Increases in adolescent marijuana and other drug use have created widespread concern.
One theory argues that increased use of cigarettes and alcohol among younger adolescents leads to greater use of marijuana which, in turn, leads to subsequent use of other drugs (e.g. cocaine, heroin, hallucinogens).
Detractors of this theory claim that use of these substances is a symptom of a larger set of destructive behaviors (e.g. violence, suicide, promiscuous sex), and marijuana has no independent effect on the use of other more serious drugs.
The authors examined whether, for high school seniors, early use of cigarettes, alcohol and marijuana has an independent effect on more serious drug use even when other behaviors are considered.
Using the 1995 Youth Risk Behavior Survey (n=2871) and logistic analysis, after accounting for selected other behaviors, seniors using cigarettes before age 13 were 3.3 (95% C.I. 2.3,4.6) times likelier to have used marijuana than ones who never smoked ; for alcohol, the odds ratio was 4.5 (2.6,7.7).
Seniors using marijuana before the age of 14 were 7.4 times (4.0,13.6) likelier to have used other drugs.
Though no causal effect is demonstrated, cigarette and alcohol use was associated with the likelihood of marijuana use ; marijuana use was associated with the likelihood of other drug use, even after selected other risk and protective behaviors were considered.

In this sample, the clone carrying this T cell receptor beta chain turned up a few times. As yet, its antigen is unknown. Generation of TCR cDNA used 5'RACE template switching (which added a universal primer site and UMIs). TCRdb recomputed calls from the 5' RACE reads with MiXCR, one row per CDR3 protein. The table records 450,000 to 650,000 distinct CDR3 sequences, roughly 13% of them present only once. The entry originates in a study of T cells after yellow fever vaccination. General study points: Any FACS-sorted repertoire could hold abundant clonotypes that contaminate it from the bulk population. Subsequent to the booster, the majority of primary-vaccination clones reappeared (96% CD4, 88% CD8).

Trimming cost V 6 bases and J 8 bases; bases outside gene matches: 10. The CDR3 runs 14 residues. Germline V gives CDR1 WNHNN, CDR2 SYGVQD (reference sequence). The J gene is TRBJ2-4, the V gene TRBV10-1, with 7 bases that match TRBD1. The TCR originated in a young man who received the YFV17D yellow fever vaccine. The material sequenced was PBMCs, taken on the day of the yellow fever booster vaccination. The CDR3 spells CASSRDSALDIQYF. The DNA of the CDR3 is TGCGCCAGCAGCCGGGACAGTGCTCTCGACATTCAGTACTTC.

Mots-clés Pascal : Consommation, Tabac, Cigarette, Boisson alcoolisée, Facteur risque, Marihuana, Drogue illicite, Age apparition, Adolescent, Homme, Etude longitudinale, Toxicomanie, Epidémiologie, Santé mentale
Mots-clés Pascal anglais : Consumption, Tobacco, Cigarette, Alcoholic beverage, Risk factor, Marihuana, Illicit drug, Age of onset, Adolescent, Human, Follow up study, Drug addiction, Epidemiology, Mental health
Notice produite par :
Inist-CNRS - Institut de l'Information Scientifique et Technique
Cote : 99-0469945
Code Inist : 002B18C05A. Création : 22/03/2000.